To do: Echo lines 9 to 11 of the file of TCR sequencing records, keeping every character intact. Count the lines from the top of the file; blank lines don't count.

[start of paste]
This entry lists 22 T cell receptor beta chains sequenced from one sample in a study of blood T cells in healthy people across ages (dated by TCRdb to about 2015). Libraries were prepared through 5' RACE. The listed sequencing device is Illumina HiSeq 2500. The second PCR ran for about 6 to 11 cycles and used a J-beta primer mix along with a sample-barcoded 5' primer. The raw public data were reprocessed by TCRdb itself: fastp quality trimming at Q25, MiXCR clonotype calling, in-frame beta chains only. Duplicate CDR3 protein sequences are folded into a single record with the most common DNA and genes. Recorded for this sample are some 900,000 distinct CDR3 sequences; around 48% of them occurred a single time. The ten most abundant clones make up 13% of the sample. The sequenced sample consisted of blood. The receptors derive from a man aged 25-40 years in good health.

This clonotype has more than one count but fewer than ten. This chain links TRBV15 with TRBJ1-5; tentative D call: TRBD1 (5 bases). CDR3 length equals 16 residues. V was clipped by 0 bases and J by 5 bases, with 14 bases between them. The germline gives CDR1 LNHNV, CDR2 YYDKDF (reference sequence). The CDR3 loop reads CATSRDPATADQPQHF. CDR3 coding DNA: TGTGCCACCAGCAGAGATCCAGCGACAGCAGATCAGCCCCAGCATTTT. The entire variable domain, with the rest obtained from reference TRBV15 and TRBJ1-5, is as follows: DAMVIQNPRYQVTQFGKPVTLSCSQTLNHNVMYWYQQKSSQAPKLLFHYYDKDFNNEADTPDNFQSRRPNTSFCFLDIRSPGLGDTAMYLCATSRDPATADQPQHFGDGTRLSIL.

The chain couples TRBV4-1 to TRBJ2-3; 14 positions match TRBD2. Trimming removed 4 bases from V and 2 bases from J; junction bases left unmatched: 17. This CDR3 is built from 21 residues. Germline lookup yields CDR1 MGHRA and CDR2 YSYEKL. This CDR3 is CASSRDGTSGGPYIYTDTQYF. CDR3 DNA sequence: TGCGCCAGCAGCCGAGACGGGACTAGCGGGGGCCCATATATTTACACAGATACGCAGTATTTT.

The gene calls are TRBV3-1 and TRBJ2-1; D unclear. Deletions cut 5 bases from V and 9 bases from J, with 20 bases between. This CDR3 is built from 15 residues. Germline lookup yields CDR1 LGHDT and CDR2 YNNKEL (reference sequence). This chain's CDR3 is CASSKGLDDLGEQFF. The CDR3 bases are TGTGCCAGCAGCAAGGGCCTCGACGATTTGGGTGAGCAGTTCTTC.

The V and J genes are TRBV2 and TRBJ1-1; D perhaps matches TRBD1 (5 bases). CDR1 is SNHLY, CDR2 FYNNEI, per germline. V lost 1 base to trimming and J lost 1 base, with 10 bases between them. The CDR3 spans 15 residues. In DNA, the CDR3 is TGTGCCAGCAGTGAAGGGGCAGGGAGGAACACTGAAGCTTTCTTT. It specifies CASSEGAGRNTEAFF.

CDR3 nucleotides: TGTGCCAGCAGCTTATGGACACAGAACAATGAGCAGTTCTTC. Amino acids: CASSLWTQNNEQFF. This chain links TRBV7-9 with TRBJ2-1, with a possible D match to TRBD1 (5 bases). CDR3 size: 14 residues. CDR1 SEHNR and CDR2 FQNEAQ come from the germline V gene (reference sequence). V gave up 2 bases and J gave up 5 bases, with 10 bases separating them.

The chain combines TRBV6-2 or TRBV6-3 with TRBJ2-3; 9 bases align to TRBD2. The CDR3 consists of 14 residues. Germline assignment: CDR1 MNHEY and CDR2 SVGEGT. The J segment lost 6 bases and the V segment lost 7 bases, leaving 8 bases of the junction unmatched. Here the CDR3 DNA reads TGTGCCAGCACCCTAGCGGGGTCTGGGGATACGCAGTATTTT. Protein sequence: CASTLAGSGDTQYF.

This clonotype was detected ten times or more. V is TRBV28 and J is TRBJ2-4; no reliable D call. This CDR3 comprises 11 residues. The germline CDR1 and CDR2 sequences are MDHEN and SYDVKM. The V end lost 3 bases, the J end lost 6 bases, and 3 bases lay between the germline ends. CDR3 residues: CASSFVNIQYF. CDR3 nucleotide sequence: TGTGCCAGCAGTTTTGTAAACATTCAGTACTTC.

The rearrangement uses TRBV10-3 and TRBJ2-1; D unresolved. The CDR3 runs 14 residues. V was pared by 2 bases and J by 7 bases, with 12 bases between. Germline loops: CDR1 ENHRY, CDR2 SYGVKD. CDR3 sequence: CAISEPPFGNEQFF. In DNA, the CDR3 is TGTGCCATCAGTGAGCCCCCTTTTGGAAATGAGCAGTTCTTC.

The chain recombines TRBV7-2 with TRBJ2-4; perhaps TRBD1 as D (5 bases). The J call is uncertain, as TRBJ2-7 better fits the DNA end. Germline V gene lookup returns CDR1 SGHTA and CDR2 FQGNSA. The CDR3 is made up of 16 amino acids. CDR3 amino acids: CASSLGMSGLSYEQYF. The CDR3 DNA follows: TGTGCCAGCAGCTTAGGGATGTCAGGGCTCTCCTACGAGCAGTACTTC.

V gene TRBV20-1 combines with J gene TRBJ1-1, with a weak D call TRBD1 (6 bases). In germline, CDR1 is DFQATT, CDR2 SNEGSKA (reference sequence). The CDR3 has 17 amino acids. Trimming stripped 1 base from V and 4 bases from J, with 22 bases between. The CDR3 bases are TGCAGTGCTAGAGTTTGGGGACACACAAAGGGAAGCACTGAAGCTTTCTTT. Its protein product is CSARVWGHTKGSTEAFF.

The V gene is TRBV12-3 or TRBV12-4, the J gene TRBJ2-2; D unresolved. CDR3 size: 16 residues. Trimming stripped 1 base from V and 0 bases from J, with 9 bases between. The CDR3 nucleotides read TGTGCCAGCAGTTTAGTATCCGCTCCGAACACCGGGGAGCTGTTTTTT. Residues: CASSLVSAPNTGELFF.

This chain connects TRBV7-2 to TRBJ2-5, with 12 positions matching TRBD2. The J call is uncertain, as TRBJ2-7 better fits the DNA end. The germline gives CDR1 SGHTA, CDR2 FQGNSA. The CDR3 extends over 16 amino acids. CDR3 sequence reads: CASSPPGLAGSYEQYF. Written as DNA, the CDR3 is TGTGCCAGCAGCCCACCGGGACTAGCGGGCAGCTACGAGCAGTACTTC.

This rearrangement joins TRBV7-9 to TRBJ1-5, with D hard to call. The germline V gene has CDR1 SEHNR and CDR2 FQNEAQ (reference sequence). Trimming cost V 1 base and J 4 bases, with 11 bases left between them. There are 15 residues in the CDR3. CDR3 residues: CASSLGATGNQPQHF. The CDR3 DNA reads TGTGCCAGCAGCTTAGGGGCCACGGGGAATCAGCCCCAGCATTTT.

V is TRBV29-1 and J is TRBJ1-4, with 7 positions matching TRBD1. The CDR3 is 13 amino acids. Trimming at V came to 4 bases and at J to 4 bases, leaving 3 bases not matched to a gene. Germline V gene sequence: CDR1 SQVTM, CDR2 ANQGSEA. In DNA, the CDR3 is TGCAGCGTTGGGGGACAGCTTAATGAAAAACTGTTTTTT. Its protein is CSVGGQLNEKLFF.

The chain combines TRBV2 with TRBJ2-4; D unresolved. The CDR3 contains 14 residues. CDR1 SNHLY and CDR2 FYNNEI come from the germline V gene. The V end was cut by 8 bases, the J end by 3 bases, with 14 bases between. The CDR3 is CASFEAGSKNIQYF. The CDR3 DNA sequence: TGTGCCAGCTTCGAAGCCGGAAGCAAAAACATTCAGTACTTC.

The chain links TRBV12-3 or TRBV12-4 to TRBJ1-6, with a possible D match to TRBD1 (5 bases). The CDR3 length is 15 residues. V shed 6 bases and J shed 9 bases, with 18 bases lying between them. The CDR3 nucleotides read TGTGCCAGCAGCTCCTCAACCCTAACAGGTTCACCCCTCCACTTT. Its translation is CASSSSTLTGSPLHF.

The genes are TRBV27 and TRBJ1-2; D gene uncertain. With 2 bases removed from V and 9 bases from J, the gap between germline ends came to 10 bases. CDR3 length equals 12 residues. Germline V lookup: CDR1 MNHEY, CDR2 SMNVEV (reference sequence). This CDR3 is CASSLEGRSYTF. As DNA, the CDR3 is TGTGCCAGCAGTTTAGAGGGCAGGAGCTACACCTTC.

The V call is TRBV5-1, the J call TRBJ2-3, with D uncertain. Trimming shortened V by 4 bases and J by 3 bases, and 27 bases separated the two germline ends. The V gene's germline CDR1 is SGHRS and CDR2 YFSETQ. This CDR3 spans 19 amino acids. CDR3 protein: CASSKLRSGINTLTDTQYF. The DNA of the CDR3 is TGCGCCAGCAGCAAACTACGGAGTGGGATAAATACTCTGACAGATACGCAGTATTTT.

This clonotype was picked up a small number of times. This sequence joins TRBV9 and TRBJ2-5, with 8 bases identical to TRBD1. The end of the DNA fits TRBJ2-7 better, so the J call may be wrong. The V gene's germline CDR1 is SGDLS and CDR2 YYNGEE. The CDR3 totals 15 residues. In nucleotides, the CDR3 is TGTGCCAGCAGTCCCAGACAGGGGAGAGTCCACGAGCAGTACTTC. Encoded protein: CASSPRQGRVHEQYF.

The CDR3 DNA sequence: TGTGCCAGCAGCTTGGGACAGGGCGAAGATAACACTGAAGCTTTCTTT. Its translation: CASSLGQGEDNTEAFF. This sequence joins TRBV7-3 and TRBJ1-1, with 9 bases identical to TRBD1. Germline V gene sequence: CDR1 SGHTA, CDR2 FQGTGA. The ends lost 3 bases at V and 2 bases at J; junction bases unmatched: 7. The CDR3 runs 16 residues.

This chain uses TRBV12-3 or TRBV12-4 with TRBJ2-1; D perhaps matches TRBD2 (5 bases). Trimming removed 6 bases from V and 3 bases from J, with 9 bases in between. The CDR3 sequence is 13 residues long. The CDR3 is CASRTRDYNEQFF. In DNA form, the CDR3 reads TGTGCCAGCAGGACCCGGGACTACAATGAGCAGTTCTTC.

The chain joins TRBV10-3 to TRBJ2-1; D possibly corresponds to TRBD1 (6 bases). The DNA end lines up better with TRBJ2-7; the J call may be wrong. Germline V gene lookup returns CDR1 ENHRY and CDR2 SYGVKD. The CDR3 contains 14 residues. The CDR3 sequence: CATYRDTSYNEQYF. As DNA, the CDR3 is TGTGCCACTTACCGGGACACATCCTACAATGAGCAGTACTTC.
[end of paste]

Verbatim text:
The rearrangement uses TRBV10-3 and TRBJ2-1; D unresolved. The CDR3 runs 14 residues. V was pared by 2 bases and J by 7 bases, with 12 bases between. Germline loops: CDR1 ENHRY, CDR2 SYGVKD. CDR3 sequence: CAISEPPFGNEQFF. In DNA, the CDR3 is TGTGCCATCAGTGAGCCCCCTTTTGGAAATGAGCAGTTCTTC.

The chain recombines TRBV7-2 with TRBJ2-4; perhaps TRBD1 as D (5 bases). The J call is uncertain, as TRBJ2-7 better fits the DNA end. Germline V gene lookup returns CDR1 SGHTA and CDR2 FQGNSA. The CDR3 is made up of 16 amino acids. CDR3 amino acids: CASSLGMSGLSYEQYF. The CDR3 DNA follows: TGTGCCAGCAGCTTAGGGATGTCAGGGCTCTCCTACGAGCAGTACTTC.

V gene TRBV20-1 combines with J gene TRBJ1-1, with a weak D call TRBD1 (6 bases). In germline, CDR1 is DFQATT, CDR2 SNEGSKA (reference sequence). The CDR3 has 17 amino acids. Trimming stripped 1 base from V and 4 bases from J, with 22 bases between. The CDR3 bases are TGCAGTGCTAGAGTTTGGGGACACACAAAGGGAAGCACTGAAGCTTTCTTT. Its protein product is CSARVWGHTKGSTEAFF.